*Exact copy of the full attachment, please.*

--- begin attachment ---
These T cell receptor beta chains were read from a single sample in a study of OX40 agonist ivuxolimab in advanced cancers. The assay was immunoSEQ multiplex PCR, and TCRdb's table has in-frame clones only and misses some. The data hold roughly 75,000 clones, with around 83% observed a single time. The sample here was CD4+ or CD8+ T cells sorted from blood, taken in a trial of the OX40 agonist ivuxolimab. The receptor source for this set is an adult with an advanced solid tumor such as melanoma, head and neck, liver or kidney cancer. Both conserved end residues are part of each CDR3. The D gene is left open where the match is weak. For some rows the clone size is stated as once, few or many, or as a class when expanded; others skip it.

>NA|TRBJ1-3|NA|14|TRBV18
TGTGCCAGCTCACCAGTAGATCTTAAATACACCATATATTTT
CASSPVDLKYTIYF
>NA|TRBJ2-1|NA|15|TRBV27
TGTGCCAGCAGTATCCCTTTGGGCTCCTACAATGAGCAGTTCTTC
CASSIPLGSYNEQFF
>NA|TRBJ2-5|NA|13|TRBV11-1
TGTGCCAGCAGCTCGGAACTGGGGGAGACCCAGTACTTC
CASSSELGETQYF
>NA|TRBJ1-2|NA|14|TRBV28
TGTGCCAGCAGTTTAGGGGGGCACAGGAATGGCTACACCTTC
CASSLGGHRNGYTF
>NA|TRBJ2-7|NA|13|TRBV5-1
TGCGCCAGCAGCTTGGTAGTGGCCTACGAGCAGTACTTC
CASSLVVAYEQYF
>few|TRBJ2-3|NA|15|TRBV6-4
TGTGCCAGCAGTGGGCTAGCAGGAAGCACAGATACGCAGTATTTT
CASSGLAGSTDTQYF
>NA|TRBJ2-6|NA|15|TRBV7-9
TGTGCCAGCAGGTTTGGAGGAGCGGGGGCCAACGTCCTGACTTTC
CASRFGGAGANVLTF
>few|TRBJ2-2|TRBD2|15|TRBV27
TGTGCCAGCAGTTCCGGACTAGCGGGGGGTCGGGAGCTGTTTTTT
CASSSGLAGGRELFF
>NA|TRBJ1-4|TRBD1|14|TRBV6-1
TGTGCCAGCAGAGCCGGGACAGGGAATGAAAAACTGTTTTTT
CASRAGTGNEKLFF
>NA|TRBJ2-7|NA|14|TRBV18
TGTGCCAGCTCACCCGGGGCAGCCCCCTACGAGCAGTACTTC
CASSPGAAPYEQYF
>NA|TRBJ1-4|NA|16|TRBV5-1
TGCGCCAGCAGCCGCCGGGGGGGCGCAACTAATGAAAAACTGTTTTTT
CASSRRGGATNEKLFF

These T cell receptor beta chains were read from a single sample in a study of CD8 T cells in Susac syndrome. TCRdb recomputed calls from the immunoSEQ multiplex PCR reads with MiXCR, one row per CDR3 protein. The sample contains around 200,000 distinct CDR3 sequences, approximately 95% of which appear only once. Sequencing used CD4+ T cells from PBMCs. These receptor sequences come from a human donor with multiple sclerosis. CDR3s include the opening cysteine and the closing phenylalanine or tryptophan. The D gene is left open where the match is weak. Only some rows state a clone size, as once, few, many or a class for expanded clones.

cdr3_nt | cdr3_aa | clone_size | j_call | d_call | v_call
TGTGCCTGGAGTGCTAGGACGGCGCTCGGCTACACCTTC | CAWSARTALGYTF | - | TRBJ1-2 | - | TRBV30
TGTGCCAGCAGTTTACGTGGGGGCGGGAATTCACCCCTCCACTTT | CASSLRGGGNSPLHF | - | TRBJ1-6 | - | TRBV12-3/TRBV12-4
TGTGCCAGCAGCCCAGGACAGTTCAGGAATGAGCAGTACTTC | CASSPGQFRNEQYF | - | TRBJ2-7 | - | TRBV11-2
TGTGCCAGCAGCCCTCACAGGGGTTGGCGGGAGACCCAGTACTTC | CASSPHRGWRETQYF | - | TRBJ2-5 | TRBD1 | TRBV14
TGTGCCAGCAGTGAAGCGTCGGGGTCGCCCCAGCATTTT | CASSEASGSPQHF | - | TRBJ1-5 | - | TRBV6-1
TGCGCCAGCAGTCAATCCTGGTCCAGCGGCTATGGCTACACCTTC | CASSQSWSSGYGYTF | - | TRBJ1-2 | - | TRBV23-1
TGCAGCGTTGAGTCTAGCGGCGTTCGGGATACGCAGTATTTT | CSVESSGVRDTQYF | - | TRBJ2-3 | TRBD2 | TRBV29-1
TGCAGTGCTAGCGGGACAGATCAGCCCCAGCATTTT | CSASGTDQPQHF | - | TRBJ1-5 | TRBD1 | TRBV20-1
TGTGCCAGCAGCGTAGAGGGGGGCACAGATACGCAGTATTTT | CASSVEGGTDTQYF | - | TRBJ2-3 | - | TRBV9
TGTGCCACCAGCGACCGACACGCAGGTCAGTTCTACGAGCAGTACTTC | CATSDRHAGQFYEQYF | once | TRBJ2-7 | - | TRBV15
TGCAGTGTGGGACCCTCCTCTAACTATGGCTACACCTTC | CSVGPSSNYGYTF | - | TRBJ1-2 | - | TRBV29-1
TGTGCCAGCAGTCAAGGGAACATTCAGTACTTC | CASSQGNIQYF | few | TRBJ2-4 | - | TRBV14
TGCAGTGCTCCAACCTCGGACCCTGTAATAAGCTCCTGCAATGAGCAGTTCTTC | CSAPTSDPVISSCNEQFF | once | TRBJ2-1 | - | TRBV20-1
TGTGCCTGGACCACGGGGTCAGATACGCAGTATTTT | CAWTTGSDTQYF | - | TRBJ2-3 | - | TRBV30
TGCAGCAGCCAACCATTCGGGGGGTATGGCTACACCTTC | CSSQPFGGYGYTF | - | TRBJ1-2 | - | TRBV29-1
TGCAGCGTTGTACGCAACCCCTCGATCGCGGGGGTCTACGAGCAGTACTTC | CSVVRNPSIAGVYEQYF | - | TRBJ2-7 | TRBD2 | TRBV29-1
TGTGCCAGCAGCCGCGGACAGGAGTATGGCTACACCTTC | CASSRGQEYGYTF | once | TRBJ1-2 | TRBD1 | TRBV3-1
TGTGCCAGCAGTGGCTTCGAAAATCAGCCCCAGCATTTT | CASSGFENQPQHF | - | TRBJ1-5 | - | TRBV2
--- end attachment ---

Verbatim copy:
These T cell receptor beta chains were read from a single sample in a study of OX40 agonist ivuxolimab in advanced cancers. The assay was immunoSEQ multiplex PCR, and TCRdb's table has in-frame clones only and misses some. The data hold roughly 75,000 clones, with around 83% observed a single time. The sample here was CD4+ or CD8+ T cells sorted from blood, taken in a trial of the OX40 agonist ivuxolimab. The receptor source for this set is an adult with an advanced solid tumor such as melanoma, head and neck, liver or kidney cancer. Both conserved end residues are part of each CDR3. The D gene is left open where the match is weak. For some rows the clone size is stated as once, few or many, or as a class when expanded; others skip it.

>NA|TRBJ1-3|NA|14|TRBV18
TGTGCCAGCTCACCAGTAGATCTTAAATACACCATATATTTT
CASSPVDLKYTIYF
>NA|TRBJ2-1|NA|15|TRBV27
TGTGCCAGCAGTATCCCTTTGGGCTCCTACAATGAGCAGTTCTTC
CASSIPLGSYNEQFF
>NA|TRBJ2-5|NA|13|TRBV11-1
TGTGCCAGCAGCTCGGAACTGGGGGAGACCCAGTACTTC
CASSSELGETQYF
>NA|TRBJ1-2|NA|14|TRBV28
TGTGCCAGCAGTTTAGGGGGGCACAGGAATGGCTACACCTTC
CASSLGGHRNGYTF
>NA|TRBJ2-7|NA|13|TRBV5-1
TGCGCCAGCAGCTTGGTAGTGGCCTACGAGCAGTACTTC
CASSLVVAYEQYF
>few|TRBJ2-3|NA|15|TRBV6-4
TGTGCCAGCAGTGGGCTAGCAGGAAGCACAGATACGCAGTATTTT
CASSGLAGSTDTQYF
>NA|TRBJ2-6|NA|15|TRBV7-9
TGTGCCAGCAGGTTTGGAGGAGCGGGGGCCAACGTCCTGACTTTC
CASRFGGAGANVLTF
>few|TRBJ2-2|TRBD2|15|TRBV27
TGTGCCAGCAGTTCCGGACTAGCGGGGGGTCGGGAGCTGTTTTTT
CASSSGLAGGRELFF
>NA|TRBJ1-4|TRBD1|14|TRBV6-1
TGTGCCAGCAGAGCCGGGACAGGGAATGAAAAACTGTTTTTT
CASRAGTGNEKLFF
>NA|TRBJ2-7|NA|14|TRBV18
TGTGCCAGCTCACCCGGGGCAGCCCCCTACGAGCAGTACTTC
CASSPGAAPYEQYF
>NA|TRBJ1-4|NA|16|TRBV5-1
TGCGCCAGCAGCCGCCGGGGGGGCGCAACTAATGAAAAACTGTTTTTT
CASSRRGGATNEKLFF

These T cell receptor beta chains were read from a single sample in a study of CD8 T cells in Susac syndrome. TCRdb recomputed calls from the immunoSEQ multiplex PCR reads with MiXCR, one row per CDR3 protein. The sample contains around 200,000 distinct CDR3 sequences, approximately 95% of which appear only once. Sequencing used CD4+ T cells from PBMCs. These receptor sequences come from a human donor with multiple sclerosis. CDR3s include the opening cysteine and the closing phenylalanine or tryptophan. The D gene is left open where the match is weak. Only some rows state a clone size, as once, few, many or a class for expanded clones.

cdr3_nt | cdr3_aa | clone_size | j_call | d_call | v_call
TGTGCCTGGAGTGCTAGGACGGCGCTCGGCTACACCTTC | CAWSARTALGYTF | - | TRBJ1-2 | - | TRBV30
TGTGCCAGCAGTTTACGTGGGGGCGGGAATTCACCCCTCCACTTT | CASSLRGGGNSPLHF | - | TRBJ1-6 | - | TRBV12-3/TRBV12-4
TGTGCCAGCAGCCCAGGACAGTTCAGGAATGAGCAGTACTTC | CASSPGQFRNEQYF | - | TRBJ2-7 | - | TRBV11-2
TGTGCCAGCAGCCCTCACAGGGGTTGGCGGGAGACCCAGTACTTC | CASSPHRGWRETQYF | - | TRBJ2-5 | TRBD1 | TRBV14
TGTGCCAGCAGTGAAGCGTCGGGGTCGCCCCAGCATTTT | CASSEASGSPQHF | - | TRBJ1-5 | - | TRBV6-1
TGCGCCAGCAGTCAATCCTGGTCCAGCGGCTATGGCTACACCTTC | CASSQSWSSGYGYTF | - | TRBJ1-2 | - | TRBV23-1
TGCAGCGTTGAGTCTAGCGGCGTTCGGGATACGCAGTATTTT | CSVESSGVRDTQYF | - | TRBJ2-3 | TRBD2 | TRBV29-1
TGCAGTGCTAGCGGGACAGATCAGCCCCAGCATTTT | CSASGTDQPQHF | - | TRBJ1-5 | TRBD1 | TRBV20-1
TGTGCCAGCAGCGTAGAGGGGGGCACAGATACGCAGTATTTT | CASSVEGGTDTQYF | - | TRBJ2-3 | - | TRBV9
TGTGCCACCAGCGACCGACACGCAGGTCAGTTCTACGAGCAGTACTTC | CATSDRHAGQFYEQYF | once | TRBJ2-7 | - | TRBV15
TGCAGTGTGGGACCCTCCTCTAACTATGGCTACACCTTC | CSVGPSSNYGYTF | - | TRBJ1-2 | - | TRBV29-1
TGTGCCAGCAGTCAAGGGAACATTCAGTACTTC | CASSQGNIQYF | few | TRBJ2-4 | - | TRBV14
TGCAGTGCTCCAACCTCGGACCCTGTAATAAGCTCCTGCAATGAGCAGTTCTTC | CSAPTSDPVISSCNEQFF | once | TRBJ2-1 | - | TRBV20-1
TGTGCCTGGACCACGGGGTCAGATACGCAGTATTTT | CAWTTGSDTQYF | - | TRBJ2-3 | - | TRBV30
TGCAGCAGCCAACCATTCGGGGGGTATGGCTACACCTTC | CSSQPFGGYGYTF | - | TRBJ1-2 | - | TRBV29-1
TGCAGCGTTGTACGCAACCCCTCGATCGCGGGGGTCTACGAGCAGTACTTC | CSVVRNPSIAGVYEQYF | - | TRBJ2-7 | TRBD2 | TRBV29-1
TGTGCCAGCAGCCGCGGACAGGAGTATGGCTACACCTTC | CASSRGQEYGYTF | once | TRBJ1-2 | TRBD1 | TRBV3-1
TGTGCCAGCAGTGGCTTCGAAAATCAGCCCCAGCATTTT | CASSGFENQPQHF | - | TRBJ1-5 | - | TRBV2